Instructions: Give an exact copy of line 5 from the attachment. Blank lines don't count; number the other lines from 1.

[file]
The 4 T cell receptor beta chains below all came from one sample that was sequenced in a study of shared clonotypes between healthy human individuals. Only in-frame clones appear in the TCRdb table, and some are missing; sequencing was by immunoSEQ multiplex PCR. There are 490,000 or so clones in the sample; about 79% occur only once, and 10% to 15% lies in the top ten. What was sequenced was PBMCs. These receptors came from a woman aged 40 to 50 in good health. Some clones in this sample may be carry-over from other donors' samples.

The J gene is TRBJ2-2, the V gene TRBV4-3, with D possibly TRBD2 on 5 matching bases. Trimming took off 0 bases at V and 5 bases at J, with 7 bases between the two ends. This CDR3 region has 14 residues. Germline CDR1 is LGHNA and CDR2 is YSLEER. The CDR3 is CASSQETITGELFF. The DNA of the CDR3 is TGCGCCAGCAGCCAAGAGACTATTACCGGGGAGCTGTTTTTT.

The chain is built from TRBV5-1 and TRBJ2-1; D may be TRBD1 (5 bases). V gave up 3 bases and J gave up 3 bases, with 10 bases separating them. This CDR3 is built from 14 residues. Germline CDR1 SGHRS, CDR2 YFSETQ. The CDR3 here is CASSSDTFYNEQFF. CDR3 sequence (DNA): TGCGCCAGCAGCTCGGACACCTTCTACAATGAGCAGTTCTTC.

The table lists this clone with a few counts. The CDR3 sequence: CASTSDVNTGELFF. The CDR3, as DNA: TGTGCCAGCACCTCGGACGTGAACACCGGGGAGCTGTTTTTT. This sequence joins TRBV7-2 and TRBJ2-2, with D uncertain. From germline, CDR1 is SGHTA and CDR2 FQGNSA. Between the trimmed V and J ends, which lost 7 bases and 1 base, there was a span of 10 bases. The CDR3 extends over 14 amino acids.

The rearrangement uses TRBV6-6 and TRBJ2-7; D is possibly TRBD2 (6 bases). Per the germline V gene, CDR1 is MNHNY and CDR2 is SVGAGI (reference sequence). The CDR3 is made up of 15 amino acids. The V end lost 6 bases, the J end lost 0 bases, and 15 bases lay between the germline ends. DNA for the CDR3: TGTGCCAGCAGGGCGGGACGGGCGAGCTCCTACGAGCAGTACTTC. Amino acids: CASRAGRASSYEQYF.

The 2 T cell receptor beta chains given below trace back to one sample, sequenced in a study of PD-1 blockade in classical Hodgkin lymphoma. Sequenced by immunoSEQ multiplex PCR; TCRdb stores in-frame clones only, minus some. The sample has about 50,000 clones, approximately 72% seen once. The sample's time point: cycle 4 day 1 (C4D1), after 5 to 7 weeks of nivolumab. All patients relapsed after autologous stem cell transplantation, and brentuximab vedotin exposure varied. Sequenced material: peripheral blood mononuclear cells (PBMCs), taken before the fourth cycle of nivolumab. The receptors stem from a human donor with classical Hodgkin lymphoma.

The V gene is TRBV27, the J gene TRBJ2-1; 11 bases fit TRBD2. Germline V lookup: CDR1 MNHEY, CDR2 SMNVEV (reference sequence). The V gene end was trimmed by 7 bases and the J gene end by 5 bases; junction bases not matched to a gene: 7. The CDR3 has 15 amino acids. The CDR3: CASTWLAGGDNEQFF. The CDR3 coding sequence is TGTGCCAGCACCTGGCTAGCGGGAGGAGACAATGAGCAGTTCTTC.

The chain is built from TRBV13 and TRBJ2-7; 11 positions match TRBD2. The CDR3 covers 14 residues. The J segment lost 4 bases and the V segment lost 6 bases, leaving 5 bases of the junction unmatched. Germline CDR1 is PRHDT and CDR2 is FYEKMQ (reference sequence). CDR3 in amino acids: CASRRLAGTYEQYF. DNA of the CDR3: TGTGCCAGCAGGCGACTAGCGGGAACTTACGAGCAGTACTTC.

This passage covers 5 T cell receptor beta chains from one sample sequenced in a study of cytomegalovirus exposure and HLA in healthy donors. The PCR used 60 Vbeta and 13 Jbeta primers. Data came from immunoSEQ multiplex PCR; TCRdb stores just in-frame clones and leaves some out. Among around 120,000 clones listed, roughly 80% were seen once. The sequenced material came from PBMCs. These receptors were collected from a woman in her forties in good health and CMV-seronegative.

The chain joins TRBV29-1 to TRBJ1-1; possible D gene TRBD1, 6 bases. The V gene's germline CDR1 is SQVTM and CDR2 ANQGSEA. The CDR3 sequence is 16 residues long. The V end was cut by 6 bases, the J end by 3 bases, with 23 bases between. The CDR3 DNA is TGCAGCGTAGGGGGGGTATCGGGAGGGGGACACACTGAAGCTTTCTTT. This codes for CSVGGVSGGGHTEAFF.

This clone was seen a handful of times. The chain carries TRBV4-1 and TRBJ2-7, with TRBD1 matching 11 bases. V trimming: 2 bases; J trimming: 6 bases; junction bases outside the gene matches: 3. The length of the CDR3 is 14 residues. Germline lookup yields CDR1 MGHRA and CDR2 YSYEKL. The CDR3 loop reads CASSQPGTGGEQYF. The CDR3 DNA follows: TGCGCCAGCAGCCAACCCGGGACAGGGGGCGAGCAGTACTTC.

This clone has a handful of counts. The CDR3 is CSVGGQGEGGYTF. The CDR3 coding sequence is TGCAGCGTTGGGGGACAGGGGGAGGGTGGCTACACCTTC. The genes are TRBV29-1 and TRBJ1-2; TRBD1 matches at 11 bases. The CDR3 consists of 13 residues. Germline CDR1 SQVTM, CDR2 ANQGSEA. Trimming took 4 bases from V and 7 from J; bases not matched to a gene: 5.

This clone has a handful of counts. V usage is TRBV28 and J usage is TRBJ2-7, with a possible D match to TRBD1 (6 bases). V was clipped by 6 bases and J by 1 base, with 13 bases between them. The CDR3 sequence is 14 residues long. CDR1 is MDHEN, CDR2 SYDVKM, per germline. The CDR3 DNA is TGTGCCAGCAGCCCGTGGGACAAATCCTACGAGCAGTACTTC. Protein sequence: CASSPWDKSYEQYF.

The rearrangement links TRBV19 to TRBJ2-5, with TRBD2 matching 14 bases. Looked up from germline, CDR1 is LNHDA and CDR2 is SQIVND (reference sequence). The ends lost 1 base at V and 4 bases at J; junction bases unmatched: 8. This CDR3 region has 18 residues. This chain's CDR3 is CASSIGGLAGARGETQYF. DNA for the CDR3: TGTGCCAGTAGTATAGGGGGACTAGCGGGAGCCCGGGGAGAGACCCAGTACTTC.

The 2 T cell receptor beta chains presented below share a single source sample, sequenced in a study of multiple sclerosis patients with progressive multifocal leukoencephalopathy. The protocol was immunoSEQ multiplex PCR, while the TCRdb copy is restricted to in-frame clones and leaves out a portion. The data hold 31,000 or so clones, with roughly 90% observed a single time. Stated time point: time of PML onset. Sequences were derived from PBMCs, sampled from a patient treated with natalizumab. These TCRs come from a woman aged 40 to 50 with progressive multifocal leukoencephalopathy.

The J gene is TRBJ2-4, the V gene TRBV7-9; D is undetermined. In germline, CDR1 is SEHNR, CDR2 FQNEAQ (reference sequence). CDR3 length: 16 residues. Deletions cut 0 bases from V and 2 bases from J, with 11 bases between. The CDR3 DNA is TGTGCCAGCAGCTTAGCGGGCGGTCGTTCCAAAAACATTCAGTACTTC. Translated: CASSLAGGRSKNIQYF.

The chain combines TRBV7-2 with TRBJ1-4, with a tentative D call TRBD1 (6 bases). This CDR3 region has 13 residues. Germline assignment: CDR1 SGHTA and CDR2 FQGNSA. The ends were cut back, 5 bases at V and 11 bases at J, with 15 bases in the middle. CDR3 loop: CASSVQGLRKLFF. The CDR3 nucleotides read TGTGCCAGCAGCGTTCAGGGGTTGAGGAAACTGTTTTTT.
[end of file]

The rearrangement uses TRBV6-6 and TRBJ2-7; D is possibly TRBD2 (6 bases). Per the germline V gene, CDR1 is MNHNY and CDR2 is SVGAGI (reference sequence). The CDR3 is made up of 15 amino acids. The V end lost 6 bases, the J end lost 0 bases, and 15 bases lay between the germline ends. DNA for the CDR3: TGTGCCAGCAGGGCGGGACGGGCGAGCTCCTACGAGCAGTACTTC. Amino acids: CASRAGRASSYEQYF.